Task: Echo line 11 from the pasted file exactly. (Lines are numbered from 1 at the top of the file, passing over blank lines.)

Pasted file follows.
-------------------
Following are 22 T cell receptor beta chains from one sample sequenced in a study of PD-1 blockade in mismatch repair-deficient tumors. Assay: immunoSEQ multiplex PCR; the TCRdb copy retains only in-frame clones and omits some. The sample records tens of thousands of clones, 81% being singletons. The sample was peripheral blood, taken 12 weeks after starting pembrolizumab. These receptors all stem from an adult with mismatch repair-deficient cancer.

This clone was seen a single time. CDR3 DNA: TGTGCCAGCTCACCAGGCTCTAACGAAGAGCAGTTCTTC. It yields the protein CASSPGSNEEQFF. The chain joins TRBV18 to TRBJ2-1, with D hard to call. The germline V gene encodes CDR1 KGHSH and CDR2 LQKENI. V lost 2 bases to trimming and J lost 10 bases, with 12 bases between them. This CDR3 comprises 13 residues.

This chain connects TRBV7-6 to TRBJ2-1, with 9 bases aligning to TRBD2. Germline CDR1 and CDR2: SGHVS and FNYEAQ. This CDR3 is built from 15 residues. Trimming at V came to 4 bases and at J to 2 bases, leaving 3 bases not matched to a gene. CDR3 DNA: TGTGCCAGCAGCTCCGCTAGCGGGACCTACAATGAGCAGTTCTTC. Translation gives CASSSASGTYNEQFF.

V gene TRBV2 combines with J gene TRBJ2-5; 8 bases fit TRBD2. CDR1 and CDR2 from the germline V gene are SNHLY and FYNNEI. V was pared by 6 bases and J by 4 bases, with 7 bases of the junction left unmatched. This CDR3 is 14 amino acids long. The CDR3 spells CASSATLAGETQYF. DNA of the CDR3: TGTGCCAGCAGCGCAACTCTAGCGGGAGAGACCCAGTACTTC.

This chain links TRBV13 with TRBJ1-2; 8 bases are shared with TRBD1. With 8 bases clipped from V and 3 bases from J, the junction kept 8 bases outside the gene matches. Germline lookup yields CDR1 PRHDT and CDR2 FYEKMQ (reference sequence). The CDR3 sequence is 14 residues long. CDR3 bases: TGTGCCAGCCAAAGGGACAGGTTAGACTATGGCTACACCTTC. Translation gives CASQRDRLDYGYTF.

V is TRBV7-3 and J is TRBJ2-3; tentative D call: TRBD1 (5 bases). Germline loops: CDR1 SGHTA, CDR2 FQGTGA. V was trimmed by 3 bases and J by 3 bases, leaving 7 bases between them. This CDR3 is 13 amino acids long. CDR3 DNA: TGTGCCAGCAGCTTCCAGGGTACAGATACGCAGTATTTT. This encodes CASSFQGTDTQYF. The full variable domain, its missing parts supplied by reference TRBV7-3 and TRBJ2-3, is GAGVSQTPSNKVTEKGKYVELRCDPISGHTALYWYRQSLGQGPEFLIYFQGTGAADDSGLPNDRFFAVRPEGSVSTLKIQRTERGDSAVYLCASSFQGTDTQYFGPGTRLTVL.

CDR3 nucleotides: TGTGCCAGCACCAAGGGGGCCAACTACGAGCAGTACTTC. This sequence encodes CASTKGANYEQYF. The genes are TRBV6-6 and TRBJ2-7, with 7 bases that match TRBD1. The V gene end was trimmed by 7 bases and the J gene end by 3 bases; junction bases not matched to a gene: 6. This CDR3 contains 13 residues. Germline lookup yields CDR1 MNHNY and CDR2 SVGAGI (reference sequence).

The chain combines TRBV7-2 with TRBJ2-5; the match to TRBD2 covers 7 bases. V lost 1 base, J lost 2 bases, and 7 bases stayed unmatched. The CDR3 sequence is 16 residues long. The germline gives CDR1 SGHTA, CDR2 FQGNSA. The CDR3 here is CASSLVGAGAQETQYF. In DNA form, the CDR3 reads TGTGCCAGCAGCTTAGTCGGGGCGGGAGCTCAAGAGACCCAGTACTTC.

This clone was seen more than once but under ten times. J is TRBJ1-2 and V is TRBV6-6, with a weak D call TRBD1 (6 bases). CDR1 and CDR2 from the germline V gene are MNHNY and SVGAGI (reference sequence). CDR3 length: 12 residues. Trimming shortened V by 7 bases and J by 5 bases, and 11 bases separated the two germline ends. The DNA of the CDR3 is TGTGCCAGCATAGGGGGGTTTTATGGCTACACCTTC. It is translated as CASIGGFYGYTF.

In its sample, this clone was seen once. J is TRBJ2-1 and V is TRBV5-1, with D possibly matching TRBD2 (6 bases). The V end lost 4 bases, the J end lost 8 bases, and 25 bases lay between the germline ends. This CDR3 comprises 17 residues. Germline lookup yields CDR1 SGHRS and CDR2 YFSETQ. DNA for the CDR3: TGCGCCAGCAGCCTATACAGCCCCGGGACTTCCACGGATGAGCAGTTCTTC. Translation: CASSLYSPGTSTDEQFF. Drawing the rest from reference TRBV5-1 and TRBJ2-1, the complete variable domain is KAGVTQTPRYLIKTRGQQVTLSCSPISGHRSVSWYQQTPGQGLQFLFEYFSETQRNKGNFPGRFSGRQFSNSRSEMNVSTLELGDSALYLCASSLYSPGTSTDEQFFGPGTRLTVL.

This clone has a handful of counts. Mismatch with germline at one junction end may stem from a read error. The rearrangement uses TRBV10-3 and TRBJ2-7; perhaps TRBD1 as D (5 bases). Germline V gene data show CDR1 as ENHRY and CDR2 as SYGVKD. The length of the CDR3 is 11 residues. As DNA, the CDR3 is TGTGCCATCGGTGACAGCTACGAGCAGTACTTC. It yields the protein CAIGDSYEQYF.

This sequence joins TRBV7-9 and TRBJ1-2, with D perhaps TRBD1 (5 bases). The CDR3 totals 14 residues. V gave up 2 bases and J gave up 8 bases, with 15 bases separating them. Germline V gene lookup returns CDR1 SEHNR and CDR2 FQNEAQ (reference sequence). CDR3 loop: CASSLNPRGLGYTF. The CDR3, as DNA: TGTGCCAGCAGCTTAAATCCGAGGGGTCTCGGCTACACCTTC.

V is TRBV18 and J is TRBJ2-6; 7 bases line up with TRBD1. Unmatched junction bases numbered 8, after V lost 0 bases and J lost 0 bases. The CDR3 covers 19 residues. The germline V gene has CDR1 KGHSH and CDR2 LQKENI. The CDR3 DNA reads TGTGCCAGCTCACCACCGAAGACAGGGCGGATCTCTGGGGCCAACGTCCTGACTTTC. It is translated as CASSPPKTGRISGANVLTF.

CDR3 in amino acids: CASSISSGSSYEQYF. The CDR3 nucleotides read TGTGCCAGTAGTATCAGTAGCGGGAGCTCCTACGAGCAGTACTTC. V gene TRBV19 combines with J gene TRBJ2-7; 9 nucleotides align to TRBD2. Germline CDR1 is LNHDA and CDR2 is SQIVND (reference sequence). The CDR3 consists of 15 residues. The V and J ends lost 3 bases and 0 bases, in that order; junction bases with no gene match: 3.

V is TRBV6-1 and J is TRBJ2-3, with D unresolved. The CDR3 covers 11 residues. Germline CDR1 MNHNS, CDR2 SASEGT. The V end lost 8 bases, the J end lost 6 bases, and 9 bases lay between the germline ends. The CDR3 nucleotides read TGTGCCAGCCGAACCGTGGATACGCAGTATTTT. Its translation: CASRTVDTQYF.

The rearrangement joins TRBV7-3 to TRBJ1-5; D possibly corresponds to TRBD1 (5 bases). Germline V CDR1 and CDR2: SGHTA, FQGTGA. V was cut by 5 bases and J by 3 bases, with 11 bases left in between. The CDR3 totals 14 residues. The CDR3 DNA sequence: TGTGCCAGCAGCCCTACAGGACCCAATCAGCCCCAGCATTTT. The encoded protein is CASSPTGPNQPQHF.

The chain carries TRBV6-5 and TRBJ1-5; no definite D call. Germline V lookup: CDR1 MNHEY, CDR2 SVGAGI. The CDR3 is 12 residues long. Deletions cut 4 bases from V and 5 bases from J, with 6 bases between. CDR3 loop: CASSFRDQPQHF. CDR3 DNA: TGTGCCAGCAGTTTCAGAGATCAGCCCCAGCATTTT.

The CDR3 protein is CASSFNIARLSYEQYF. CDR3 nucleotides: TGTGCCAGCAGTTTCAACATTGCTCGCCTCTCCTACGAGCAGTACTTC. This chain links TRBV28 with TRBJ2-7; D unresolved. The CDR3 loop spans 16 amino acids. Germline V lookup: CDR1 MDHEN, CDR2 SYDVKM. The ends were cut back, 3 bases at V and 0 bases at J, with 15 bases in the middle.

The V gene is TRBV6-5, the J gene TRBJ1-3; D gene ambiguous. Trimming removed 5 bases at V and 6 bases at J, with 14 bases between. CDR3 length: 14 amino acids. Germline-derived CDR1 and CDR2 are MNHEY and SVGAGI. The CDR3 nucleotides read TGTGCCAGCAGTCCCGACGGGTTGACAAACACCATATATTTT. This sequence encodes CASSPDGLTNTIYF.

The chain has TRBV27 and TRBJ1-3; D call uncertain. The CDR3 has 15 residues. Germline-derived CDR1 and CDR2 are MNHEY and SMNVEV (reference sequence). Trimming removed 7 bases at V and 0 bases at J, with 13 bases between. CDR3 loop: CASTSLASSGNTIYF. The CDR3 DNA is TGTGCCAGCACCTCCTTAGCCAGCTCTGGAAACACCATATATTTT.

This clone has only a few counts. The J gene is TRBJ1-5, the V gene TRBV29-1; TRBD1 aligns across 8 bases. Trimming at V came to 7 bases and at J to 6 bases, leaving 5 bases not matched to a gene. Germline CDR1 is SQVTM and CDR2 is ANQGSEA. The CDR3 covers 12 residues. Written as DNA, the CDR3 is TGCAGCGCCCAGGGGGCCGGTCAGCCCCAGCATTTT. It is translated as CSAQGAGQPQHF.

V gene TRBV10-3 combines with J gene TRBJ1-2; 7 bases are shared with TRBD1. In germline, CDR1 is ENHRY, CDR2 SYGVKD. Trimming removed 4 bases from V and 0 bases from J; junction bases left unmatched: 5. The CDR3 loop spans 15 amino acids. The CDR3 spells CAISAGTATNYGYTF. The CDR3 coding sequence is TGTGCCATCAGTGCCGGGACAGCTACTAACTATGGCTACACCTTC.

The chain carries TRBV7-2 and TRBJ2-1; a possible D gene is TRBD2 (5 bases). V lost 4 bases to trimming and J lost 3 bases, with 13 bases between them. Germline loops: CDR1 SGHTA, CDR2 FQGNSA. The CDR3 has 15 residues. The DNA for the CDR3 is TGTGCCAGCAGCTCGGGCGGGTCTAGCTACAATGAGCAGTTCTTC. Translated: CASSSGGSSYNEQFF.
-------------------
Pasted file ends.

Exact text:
This clone has a handful of counts. Mismatch with germline at one junction end may stem from a read error. The rearrangement uses TRBV10-3 and TRBJ2-7; perhaps TRBD1 as D (5 bases). Germline V gene data show CDR1 as ENHRY and CDR2 as SYGVKD. The length of the CDR3 is 11 residues. As DNA, the CDR3 is TGTGCCATCGGTGACAGCTACGAGCAGTACTTC. It yields the protein CAIGDSYEQYF.